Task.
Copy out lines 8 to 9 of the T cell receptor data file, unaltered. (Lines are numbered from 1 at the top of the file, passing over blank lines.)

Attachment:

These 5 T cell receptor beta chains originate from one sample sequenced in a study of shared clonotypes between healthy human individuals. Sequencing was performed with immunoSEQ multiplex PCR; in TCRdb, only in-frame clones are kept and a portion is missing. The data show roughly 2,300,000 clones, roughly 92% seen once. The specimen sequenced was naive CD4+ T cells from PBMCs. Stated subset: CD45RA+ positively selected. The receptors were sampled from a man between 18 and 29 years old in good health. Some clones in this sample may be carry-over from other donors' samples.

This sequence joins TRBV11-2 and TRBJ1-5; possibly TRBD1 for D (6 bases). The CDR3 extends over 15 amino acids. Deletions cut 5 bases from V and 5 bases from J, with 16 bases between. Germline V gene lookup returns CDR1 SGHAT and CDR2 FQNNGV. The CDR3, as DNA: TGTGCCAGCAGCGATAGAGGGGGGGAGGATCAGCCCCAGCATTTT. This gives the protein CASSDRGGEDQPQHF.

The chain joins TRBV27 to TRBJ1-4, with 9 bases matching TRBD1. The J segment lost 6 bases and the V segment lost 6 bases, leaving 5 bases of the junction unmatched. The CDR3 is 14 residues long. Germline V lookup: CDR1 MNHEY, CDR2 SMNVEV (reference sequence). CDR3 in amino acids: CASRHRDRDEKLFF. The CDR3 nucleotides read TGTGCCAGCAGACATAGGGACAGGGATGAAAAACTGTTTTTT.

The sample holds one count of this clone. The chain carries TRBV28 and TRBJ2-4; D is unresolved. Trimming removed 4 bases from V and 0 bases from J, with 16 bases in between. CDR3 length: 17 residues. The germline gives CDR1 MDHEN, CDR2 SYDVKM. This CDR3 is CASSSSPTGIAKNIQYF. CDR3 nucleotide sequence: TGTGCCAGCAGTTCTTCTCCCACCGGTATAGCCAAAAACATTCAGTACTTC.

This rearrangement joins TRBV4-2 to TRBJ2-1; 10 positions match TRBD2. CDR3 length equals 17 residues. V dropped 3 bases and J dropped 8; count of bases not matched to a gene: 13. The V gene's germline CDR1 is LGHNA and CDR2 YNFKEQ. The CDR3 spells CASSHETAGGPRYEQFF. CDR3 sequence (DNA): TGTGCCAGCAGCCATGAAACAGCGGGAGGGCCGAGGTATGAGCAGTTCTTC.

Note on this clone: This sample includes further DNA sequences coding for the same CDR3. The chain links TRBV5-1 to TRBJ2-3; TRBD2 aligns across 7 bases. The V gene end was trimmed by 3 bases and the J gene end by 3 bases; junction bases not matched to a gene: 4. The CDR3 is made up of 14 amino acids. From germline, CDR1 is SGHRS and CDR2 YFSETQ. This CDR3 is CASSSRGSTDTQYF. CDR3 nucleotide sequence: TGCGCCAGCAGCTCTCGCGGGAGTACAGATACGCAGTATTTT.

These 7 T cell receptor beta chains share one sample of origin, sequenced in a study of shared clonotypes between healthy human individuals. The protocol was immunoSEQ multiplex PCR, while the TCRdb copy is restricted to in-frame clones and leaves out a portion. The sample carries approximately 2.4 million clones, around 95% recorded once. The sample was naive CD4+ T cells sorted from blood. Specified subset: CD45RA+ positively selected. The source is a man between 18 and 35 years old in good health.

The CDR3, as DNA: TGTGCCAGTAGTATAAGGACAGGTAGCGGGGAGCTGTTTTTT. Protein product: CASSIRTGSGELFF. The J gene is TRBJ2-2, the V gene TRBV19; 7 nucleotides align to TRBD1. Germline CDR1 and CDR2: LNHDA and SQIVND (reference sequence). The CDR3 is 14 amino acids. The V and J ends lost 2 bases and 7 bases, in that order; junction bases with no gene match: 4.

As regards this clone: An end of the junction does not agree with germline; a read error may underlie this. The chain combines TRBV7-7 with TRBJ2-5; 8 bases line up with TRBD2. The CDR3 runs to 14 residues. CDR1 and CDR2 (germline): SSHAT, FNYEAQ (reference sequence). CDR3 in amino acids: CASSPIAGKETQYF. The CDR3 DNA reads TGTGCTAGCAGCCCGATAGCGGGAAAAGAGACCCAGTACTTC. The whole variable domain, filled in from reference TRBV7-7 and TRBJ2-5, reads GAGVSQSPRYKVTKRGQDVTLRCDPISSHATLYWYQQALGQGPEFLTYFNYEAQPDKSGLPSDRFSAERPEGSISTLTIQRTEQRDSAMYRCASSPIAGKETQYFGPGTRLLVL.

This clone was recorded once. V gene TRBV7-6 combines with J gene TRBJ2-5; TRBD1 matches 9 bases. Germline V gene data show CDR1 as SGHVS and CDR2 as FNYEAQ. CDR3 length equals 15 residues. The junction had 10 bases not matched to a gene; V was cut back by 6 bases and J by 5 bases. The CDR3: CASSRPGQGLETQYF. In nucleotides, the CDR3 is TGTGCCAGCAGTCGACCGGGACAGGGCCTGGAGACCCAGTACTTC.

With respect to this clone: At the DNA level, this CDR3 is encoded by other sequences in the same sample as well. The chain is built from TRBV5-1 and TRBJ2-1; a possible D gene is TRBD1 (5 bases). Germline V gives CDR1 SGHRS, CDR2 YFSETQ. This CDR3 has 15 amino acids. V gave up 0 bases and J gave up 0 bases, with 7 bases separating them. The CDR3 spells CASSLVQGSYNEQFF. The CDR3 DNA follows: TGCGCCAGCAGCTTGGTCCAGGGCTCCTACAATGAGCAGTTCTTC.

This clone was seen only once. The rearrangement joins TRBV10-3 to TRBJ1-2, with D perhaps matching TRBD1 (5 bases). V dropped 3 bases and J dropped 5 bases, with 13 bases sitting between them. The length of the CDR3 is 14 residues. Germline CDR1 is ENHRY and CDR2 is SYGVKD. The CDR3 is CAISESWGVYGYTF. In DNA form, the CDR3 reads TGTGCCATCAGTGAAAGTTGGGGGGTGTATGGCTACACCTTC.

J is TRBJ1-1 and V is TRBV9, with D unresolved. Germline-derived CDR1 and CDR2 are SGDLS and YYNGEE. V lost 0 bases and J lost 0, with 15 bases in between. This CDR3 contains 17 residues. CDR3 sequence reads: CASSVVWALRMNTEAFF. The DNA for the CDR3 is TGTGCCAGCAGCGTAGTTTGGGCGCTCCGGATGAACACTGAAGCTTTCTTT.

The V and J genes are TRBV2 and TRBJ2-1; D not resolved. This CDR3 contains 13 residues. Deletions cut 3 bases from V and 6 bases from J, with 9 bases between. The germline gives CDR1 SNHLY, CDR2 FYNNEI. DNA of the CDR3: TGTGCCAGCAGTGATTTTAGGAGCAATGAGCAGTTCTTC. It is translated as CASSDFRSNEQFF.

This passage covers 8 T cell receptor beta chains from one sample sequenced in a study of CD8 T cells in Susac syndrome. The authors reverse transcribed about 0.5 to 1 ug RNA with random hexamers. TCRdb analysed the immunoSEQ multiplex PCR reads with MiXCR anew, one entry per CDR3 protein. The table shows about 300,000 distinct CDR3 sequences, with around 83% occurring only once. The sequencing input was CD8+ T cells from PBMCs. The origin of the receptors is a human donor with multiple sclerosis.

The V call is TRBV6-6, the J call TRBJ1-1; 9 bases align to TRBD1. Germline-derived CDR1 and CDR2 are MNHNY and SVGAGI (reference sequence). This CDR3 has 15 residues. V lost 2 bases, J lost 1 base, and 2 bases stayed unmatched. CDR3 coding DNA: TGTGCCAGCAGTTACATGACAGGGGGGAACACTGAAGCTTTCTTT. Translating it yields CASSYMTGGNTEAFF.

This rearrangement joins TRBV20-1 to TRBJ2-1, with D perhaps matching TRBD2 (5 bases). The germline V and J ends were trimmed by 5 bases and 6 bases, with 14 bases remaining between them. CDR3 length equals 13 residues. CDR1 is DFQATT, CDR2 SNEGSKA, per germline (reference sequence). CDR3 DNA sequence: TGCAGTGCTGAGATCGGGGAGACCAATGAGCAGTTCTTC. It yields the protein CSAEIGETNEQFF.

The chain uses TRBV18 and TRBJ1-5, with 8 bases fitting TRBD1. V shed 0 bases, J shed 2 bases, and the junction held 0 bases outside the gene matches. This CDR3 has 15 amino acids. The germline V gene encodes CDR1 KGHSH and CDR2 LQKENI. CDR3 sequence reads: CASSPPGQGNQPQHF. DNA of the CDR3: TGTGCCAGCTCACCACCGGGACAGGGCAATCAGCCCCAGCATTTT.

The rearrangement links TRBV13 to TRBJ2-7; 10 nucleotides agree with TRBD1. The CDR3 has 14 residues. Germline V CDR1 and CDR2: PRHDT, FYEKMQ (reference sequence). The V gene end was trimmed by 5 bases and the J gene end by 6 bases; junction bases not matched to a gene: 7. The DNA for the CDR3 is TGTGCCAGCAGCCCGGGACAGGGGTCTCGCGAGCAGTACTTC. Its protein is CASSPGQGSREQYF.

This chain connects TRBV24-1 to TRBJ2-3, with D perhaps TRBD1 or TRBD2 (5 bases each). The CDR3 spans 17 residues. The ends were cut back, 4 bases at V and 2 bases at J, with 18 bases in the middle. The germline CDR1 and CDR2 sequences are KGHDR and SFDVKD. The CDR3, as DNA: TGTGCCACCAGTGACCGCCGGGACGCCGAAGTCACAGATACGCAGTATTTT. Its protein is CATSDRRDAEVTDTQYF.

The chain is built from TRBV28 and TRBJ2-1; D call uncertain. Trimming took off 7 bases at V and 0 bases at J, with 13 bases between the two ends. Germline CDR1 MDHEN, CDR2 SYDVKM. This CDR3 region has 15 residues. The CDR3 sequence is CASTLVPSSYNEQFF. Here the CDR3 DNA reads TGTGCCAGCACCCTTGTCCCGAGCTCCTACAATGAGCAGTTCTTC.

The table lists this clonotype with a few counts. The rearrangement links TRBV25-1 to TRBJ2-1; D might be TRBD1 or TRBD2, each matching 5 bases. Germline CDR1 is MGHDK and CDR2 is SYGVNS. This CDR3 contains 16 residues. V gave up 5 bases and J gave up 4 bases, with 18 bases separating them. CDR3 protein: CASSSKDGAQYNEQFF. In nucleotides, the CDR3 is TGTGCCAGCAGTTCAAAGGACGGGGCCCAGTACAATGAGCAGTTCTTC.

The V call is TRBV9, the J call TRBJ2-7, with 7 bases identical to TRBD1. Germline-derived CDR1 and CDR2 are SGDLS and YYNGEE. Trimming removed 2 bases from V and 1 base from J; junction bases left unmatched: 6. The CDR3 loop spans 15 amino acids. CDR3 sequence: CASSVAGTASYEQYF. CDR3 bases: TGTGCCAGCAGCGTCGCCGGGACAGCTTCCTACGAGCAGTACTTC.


The CDR3, as DNA: TGTGCCAGTAGTATAAGGACAGGTAGCGGGGAGCTGTTTTTT. Protein product: CASSIRTGSGELFF. The J gene is TRBJ2-2, the V gene TRBV19; 7 nucleotides align to TRBD1. Germline CDR1 and CDR2: LNHDA and SQIVND (reference sequence). The CDR3 is 14 amino acids. The V and J ends lost 2 bases and 7 bases, in that order; junction bases with no gene match: 4.

As regards this clone: An end of the junction does not agree with germline; a read error may underlie this. The chain combines TRBV7-7 with TRBJ2-5; 8 bases line up with TRBD2. The CDR3 runs to 14 residues. CDR1 and CDR2 (germline): SSHAT, FNYEAQ (reference sequence). CDR3 in amino acids: CASSPIAGKETQYF. The CDR3 DNA reads TGTGCTAGCAGCCCGATAGCGGGAAAAGAGACCCAGTACTTC. The whole variable domain, filled in from reference TRBV7-7 and TRBJ2-5, reads GAGVSQSPRYKVTKRGQDVTLRCDPISSHATLYWYQQALGQGPEFLTYFNYEAQPDKSGLPSDRFSAERPEGSISTLTIQRTEQRDSAMYRCASSPIAGKETQYFGPGTRLLVL.